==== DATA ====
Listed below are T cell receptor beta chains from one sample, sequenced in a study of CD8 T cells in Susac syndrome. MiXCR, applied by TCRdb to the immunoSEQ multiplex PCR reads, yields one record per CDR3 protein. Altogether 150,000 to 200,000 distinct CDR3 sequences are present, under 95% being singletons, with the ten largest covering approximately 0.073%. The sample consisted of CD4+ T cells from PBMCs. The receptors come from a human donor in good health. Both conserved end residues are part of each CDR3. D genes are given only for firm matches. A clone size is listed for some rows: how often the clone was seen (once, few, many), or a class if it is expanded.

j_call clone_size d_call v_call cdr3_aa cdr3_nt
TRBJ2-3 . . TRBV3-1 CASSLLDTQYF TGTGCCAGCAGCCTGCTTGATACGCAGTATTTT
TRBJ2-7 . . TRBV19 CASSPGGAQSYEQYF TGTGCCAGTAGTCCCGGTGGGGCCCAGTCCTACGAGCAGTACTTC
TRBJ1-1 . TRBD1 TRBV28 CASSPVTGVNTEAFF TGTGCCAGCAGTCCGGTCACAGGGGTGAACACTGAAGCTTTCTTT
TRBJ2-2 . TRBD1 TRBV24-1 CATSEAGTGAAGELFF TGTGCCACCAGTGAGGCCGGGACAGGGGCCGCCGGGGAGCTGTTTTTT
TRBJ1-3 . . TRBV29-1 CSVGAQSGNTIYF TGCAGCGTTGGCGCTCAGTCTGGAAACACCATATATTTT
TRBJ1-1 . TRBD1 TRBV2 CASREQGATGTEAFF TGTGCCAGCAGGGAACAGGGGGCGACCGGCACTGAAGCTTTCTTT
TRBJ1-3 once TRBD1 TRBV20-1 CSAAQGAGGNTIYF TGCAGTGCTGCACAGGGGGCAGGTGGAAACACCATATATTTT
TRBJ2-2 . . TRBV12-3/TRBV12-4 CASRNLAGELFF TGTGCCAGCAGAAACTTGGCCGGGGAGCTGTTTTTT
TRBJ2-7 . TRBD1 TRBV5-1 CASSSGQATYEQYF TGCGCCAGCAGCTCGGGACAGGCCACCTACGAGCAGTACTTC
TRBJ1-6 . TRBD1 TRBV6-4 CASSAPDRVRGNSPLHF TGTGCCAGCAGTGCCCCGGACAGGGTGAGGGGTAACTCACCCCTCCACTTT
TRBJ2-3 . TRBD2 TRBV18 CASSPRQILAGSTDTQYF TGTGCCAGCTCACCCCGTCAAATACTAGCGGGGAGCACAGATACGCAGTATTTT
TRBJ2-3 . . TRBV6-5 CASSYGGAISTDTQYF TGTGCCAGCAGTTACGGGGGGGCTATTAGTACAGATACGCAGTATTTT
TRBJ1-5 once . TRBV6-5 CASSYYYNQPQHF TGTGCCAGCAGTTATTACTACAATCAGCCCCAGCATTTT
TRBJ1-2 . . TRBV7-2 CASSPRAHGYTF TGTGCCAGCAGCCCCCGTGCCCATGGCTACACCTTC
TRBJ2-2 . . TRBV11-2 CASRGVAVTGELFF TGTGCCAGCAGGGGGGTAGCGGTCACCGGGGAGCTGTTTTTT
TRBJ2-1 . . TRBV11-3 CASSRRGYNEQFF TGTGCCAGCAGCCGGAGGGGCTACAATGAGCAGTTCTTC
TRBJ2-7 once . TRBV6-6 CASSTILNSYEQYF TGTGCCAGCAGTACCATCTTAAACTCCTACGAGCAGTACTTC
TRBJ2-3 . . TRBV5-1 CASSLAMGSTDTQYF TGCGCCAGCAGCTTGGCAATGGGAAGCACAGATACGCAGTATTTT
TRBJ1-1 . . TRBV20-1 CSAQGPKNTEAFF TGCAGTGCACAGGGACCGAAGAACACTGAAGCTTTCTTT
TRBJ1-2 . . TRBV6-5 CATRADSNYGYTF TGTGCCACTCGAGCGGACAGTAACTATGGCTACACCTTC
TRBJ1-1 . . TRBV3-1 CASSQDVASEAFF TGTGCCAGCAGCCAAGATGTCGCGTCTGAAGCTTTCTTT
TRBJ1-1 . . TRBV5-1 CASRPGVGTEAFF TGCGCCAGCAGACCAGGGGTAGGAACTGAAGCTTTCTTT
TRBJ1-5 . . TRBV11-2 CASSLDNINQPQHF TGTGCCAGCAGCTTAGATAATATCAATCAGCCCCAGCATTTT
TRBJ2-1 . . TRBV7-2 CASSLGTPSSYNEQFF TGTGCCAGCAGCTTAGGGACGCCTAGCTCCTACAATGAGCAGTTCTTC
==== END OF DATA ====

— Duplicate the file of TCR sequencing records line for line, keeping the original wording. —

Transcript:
Listed below are T cell receptor beta chains from one sample, sequenced in a study of CD8 T cells in Susac syndrome. MiXCR, applied by TCRdb to the immunoSEQ multiplex PCR reads, yields one record per CDR3 protein. Altogether 150,000 to 200,000 distinct CDR3 sequences are present, under 95% being singletons, with the ten largest covering approximately 0.073%. The sample consisted of CD4+ T cells from PBMCs. The receptors come from a human donor in good health. Both conserved end residues are part of each CDR3. D genes are given only for firm matches. A clone size is listed for some rows: how often the clone was seen (once, few, many), or a class if it is expanded.

j_call clone_size d_call v_call cdr3_aa cdr3_nt
TRBJ2-3 . . TRBV3-1 CASSLLDTQYF TGTGCCAGCAGCCTGCTTGATACGCAGTATTTT
TRBJ2-7 . . TRBV19 CASSPGGAQSYEQYF TGTGCCAGTAGTCCCGGTGGGGCCCAGTCCTACGAGCAGTACTTC
TRBJ1-1 . TRBD1 TRBV28 CASSPVTGVNTEAFF TGTGCCAGCAGTCCGGTCACAGGGGTGAACACTGAAGCTTTCTTT
TRBJ2-2 . TRBD1 TRBV24-1 CATSEAGTGAAGELFF TGTGCCACCAGTGAGGCCGGGACAGGGGCCGCCGGGGAGCTGTTTTTT
TRBJ1-3 . . TRBV29-1 CSVGAQSGNTIYF TGCAGCGTTGGCGCTCAGTCTGGAAACACCATATATTTT
TRBJ1-1 . TRBD1 TRBV2 CASREQGATGTEAFF TGTGCCAGCAGGGAACAGGGGGCGACCGGCACTGAAGCTTTCTTT
TRBJ1-3 once TRBD1 TRBV20-1 CSAAQGAGGNTIYF TGCAGTGCTGCACAGGGGGCAGGTGGAAACACCATATATTTT
TRBJ2-2 . . TRBV12-3/TRBV12-4 CASRNLAGELFF TGTGCCAGCAGAAACTTGGCCGGGGAGCTGTTTTTT
TRBJ2-7 . TRBD1 TRBV5-1 CASSSGQATYEQYF TGCGCCAGCAGCTCGGGACAGGCCACCTACGAGCAGTACTTC
TRBJ1-6 . TRBD1 TRBV6-4 CASSAPDRVRGNSPLHF TGTGCCAGCAGTGCCCCGGACAGGGTGAGGGGTAACTCACCCCTCCACTTT
TRBJ2-3 . TRBD2 TRBV18 CASSPRQILAGSTDTQYF TGTGCCAGCTCACCCCGTCAAATACTAGCGGGGAGCACAGATACGCAGTATTTT
TRBJ2-3 . . TRBV6-5 CASSYGGAISTDTQYF TGTGCCAGCAGTTACGGGGGGGCTATTAGTACAGATACGCAGTATTTT
TRBJ1-5 once . TRBV6-5 CASSYYYNQPQHF TGTGCCAGCAGTTATTACTACAATCAGCCCCAGCATTTT
TRBJ1-2 . . TRBV7-2 CASSPRAHGYTF TGTGCCAGCAGCCCCCGTGCCCATGGCTACACCTTC
TRBJ2-2 . . TRBV11-2 CASRGVAVTGELFF TGTGCCAGCAGGGGGGTAGCGGTCACCGGGGAGCTGTTTTTT
TRBJ2-1 . . TRBV11-3 CASSRRGYNEQFF TGTGCCAGCAGCCGGAGGGGCTACAATGAGCAGTTCTTC
TRBJ2-7 once . TRBV6-6 CASSTILNSYEQYF TGTGCCAGCAGTACCATCTTAAACTCCTACGAGCAGTACTTC
TRBJ2-3 . . TRBV5-1 CASSLAMGSTDTQYF TGCGCCAGCAGCTTGGCAATGGGAAGCACAGATACGCAGTATTTT
TRBJ1-1 . . TRBV20-1 CSAQGPKNTEAFF TGCAGTGCACAGGGACCGAAGAACACTGAAGCTTTCTTT
TRBJ1-2 . . TRBV6-5 CATRADSNYGYTF TGTGCCACTCGAGCGGACAGTAACTATGGCTACACCTTC
TRBJ1-1 . . TRBV3-1 CASSQDVASEAFF TGTGCCAGCAGCCAAGATGTCGCGTCTGAAGCTTTCTTT
TRBJ1-1 . . TRBV5-1 CASRPGVGTEAFF TGCGCCAGCAGACCAGGGGTAGGAACTGAAGCTTTCTTT
TRBJ1-5 . . TRBV11-2 CASSLDNINQPQHF TGTGCCAGCAGCTTAGATAATATCAATCAGCCCCAGCATTTT
TRBJ2-1 . . TRBV7-2 CASSLGTPSSYNEQFF TGTGCCAGCAGCTTAGGGACGCCTAGCTCCTACAATGAGCAGTTCTTC